I've written before about the importance of vitamin D3 for health and well-being. New studies confirm that vitamin D3 plays a powerful role in protecting us from chronic diseases, including heart disease, cancer, multiple sclerosis and life-threatening infections.
Recent research published in the Archives of Internal Medicine indicates that people with the lowest vitamin D levels have more than twice the risk of dying of serious illness than do people with highest vitamin D levels.
Additional studies also show significantly greater heart attack, prostate cancer and colon cancer risk in those deficient in vitamin D.
Low levels of vitamin D are also known to give rise to anxiety, depression and insomnia. Research involving more than 81,000 women published in 2011 in The American Journal of Clinical Nutrition found that women with high vitamin D levels had significantly fewer problems with depression.
Low levels of vitamin D have also been linked with breast and prostate cancer. A number of large studies have confirmed that the farther away one lives from the equator and direct sunlight, the greater the incidence of multiple sclerosis.
Millions of people have low levels of vitamin D. A Scientific American study showed that three quarters of American teens and adults have deficient vitamin D levels.
This is a huge problem because these deficiencies don't get remedied. Our health system to fails focus on prevention. This leads to many thousands of preventable illness and preventable deaths.
We have to ask why the public is not better informed through the media. God knows we hear enough about sports, scandals and politics.
Of our $2 trillion annual health care budget, about 2 percent goes to prevention. So it's very important that we take responsibility for preventing health problems while we can.
Supplementing with vitamin D3 can be a good way of doing just that. Studies show that optimal vitamin D3 levels go a long way in preventing Americans from getting ill and dying. We need to do what's necessary to keep our vitamin D levels at optimal levels.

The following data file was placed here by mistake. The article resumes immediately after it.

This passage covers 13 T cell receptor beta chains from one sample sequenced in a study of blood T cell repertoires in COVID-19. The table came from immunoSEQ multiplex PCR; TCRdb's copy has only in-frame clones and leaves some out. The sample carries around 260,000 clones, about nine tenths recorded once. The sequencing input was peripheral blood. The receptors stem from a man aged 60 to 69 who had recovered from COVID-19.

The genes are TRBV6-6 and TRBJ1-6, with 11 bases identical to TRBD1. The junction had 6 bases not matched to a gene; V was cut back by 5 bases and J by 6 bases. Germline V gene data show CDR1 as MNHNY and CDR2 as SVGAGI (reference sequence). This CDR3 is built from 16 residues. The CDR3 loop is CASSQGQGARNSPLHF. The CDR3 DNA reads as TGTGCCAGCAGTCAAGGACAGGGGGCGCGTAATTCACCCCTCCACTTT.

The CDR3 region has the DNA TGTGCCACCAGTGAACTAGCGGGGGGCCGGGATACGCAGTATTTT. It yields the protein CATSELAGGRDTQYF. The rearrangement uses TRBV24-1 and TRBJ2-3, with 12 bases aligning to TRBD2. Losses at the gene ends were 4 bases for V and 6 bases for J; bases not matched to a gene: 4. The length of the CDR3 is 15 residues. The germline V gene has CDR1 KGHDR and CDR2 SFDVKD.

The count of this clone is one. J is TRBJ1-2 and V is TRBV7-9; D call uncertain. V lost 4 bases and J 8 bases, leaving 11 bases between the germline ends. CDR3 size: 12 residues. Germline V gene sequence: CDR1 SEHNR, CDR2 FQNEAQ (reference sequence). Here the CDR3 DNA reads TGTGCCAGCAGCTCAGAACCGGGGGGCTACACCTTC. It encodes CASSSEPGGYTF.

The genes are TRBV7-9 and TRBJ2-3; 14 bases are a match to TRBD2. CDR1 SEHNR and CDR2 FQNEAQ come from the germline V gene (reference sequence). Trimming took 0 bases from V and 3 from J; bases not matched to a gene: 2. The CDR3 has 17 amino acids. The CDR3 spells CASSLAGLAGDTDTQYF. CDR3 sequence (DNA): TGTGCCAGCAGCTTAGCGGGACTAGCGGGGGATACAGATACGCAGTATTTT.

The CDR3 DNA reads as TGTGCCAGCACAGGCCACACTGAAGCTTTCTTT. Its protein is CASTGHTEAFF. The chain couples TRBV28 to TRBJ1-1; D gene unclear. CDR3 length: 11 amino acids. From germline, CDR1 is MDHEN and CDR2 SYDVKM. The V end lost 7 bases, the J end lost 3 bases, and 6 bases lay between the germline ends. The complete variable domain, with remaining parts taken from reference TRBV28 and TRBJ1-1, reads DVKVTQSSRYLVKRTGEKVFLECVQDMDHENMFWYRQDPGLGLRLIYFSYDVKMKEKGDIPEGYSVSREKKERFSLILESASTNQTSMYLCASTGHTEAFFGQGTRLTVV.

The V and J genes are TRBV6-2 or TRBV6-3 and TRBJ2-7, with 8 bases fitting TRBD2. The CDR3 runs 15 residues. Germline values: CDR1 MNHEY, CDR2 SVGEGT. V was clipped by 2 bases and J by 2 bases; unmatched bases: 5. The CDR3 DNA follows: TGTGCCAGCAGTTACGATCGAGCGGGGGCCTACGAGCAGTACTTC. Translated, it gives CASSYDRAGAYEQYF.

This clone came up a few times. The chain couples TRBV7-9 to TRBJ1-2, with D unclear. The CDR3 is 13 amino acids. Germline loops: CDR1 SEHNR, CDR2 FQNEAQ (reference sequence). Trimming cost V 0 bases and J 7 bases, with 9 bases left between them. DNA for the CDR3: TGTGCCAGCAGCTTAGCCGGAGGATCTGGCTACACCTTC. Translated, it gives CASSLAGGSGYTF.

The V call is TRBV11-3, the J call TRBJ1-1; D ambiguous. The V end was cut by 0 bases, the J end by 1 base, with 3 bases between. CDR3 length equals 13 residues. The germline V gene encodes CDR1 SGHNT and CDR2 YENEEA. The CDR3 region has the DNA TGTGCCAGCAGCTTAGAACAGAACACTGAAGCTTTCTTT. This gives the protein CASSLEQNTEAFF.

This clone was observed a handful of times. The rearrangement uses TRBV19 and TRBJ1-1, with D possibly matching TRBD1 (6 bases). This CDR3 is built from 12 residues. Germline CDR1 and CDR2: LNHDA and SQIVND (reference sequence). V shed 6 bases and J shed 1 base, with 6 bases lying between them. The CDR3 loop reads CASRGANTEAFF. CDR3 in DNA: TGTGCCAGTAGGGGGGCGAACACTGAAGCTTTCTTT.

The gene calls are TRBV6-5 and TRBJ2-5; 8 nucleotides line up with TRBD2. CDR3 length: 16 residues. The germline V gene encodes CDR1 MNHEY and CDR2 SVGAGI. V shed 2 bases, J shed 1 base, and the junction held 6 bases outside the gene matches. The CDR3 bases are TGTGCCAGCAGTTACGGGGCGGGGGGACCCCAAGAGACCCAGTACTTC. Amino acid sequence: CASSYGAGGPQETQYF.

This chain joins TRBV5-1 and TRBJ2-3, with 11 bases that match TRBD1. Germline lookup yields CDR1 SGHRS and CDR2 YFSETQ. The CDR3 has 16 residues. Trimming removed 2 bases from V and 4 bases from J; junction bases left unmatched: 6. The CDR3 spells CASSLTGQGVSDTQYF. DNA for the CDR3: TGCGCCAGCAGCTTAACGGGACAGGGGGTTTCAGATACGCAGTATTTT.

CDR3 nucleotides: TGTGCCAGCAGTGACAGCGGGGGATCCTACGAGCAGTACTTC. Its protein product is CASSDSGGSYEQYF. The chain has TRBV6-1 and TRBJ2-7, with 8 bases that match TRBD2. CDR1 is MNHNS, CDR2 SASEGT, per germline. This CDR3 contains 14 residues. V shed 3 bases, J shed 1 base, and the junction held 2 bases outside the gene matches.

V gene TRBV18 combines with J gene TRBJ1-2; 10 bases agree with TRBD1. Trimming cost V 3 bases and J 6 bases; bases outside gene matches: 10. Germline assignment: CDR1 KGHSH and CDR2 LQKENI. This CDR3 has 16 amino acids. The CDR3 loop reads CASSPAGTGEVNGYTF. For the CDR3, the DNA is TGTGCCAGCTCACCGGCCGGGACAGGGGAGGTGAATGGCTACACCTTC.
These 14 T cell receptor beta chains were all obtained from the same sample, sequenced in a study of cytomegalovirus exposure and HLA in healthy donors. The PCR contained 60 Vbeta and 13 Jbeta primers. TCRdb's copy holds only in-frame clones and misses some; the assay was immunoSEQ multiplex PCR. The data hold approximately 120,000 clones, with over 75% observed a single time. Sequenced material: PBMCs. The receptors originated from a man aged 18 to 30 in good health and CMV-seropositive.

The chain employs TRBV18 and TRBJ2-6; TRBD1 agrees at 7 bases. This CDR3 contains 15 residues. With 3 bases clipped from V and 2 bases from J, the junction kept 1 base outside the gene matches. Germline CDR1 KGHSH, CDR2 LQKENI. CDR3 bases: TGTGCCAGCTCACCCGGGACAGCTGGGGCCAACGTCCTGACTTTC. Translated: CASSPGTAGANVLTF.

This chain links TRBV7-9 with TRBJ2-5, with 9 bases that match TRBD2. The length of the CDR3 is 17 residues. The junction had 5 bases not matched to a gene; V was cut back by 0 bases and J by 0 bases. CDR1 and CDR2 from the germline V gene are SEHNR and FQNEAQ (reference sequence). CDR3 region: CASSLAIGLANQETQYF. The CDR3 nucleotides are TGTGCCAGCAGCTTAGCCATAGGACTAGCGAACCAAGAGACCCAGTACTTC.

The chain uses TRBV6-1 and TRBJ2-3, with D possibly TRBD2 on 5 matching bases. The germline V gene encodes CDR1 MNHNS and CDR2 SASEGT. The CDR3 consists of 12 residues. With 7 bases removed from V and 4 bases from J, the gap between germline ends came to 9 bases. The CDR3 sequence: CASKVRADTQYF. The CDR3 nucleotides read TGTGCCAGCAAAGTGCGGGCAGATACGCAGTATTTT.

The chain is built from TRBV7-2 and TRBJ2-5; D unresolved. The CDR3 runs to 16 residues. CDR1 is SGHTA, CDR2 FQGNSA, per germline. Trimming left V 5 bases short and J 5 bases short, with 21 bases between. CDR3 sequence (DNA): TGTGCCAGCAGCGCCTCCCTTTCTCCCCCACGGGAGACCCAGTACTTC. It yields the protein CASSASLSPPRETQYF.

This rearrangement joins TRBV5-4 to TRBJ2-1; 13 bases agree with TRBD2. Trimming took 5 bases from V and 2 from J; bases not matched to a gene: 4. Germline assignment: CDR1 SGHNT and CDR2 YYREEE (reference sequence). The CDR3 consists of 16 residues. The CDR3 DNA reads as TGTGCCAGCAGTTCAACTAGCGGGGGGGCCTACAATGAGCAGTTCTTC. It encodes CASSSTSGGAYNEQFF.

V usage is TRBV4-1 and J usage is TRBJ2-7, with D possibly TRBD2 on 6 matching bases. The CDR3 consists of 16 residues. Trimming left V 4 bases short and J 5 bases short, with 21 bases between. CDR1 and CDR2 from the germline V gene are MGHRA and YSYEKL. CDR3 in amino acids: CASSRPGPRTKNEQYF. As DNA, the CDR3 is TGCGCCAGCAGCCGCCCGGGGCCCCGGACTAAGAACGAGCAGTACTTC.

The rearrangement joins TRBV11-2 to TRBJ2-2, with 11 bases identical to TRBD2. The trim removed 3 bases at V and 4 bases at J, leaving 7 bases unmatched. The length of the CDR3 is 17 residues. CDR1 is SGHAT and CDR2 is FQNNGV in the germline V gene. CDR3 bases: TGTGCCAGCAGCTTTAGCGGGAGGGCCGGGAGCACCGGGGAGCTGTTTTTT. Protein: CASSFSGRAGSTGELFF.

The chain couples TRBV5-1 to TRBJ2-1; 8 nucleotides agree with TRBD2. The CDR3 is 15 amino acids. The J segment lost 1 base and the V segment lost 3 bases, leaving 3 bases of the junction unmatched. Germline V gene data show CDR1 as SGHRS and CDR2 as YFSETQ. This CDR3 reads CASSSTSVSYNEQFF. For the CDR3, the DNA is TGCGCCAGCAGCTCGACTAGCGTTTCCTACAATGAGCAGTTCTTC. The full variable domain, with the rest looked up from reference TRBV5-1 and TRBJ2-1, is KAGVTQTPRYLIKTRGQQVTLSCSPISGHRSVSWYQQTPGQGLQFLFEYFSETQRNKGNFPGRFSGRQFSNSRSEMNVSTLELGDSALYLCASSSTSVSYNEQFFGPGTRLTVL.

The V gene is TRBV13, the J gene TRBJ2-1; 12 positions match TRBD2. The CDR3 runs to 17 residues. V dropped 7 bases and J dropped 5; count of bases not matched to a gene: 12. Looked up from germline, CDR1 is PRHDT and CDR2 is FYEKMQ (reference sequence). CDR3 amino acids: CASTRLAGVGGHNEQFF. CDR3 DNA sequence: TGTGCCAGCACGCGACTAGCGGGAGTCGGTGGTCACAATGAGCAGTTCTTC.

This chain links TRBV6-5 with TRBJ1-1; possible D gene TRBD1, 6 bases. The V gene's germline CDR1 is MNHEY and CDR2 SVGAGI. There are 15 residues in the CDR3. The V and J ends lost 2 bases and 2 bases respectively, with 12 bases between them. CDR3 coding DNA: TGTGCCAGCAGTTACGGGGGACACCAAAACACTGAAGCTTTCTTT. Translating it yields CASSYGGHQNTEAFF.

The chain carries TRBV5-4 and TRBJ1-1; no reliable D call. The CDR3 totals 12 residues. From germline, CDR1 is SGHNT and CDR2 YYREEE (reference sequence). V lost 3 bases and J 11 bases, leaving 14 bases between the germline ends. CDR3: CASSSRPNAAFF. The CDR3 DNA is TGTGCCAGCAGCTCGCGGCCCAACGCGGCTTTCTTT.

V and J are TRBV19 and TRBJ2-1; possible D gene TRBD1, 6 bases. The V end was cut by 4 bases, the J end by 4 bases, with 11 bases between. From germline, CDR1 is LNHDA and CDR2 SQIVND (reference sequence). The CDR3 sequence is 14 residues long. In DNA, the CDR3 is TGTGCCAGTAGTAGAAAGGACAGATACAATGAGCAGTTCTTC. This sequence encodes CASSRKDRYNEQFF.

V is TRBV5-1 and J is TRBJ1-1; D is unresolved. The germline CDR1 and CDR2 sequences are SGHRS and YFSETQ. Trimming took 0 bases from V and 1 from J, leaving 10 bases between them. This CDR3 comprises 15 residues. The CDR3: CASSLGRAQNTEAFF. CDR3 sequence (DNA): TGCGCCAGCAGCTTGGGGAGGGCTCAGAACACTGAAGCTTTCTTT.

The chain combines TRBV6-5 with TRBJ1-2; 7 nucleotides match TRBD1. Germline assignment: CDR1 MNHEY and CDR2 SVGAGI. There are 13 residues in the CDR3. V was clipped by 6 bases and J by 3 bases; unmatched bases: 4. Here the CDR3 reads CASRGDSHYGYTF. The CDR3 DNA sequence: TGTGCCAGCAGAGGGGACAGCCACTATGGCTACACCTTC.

Every cell and tissue in your body requires adequate amounts of vitamin D to function well. Few foods are rich in vitamin D. Fatty fish such as salmon, mackerel and tuna are among the best sources. Sunlight is the best way to keep your levels up. When the summer sun's UV-B rays reach your skin, a reaction takes place and your skin cells manufacture vitamin D.
Ten to 15 minutes in the sun with good body exposure without sunblock will give you about 10,000 international units (IUs) of vitamin D.
Vitamin D deficiency is a worldwide problem because many people can't — or won't — spend time in the sun. The problem for those of us living north of Atlanta, Ga., in the winter is that the sun doesn't get high enough in the sky for its ultraviolet B rays to penetrate the atmosphere to produce vitamin D.
The good news is that you can take vitamin D3 supplements to ensure that your levels remain optimal. There's debate about how much vitamin D3 supplementation is necessary.
Many experts doing research in the area argue that most health service provider recommendations are low. Research published by Grassroots Health recommends a winter dosage of 8000 IUs daily.
The best way to decide on dosage is to have your vitamin D3 levels tested with the help of your health service provider. The most useful test to use is called the 25 (OH) D test, also known as 25-hydroxyvitamin D. The new recommended therapeutic levels of vitamin D are 50-70 nanograms per milliliter (ng/ml). Levels less than this are deficient with anything below 20 ng/ml indicating extreme deficiency. Levels greater than 100 ng/ml are excessive. Vitamin D levels between 70-100 are often used to treat cancer and heart disease.
If you use vitamin D supplements, make certain you purchase vitamin D3, not D2. Look over the label carefully. Buy high quality D3 supplements so you can feel confident that you're getting what you need. Latest studies shows D3 is nearly 90 percent more effective in raising and maintaining vitamin D concentrations than D2.
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Dr. Jim Manganiello is a clinical psychologist and diplomate-level medical psychotherapist based in Groveland and West Boxford. He is also an author and teacher focusing on stress, personal growth, meditation and "inner fitness." His book "Unshakable Certainty" is available on Amazon. E-mail him at firstname.lastname@example.org or visit www.drjimmanganiello.com.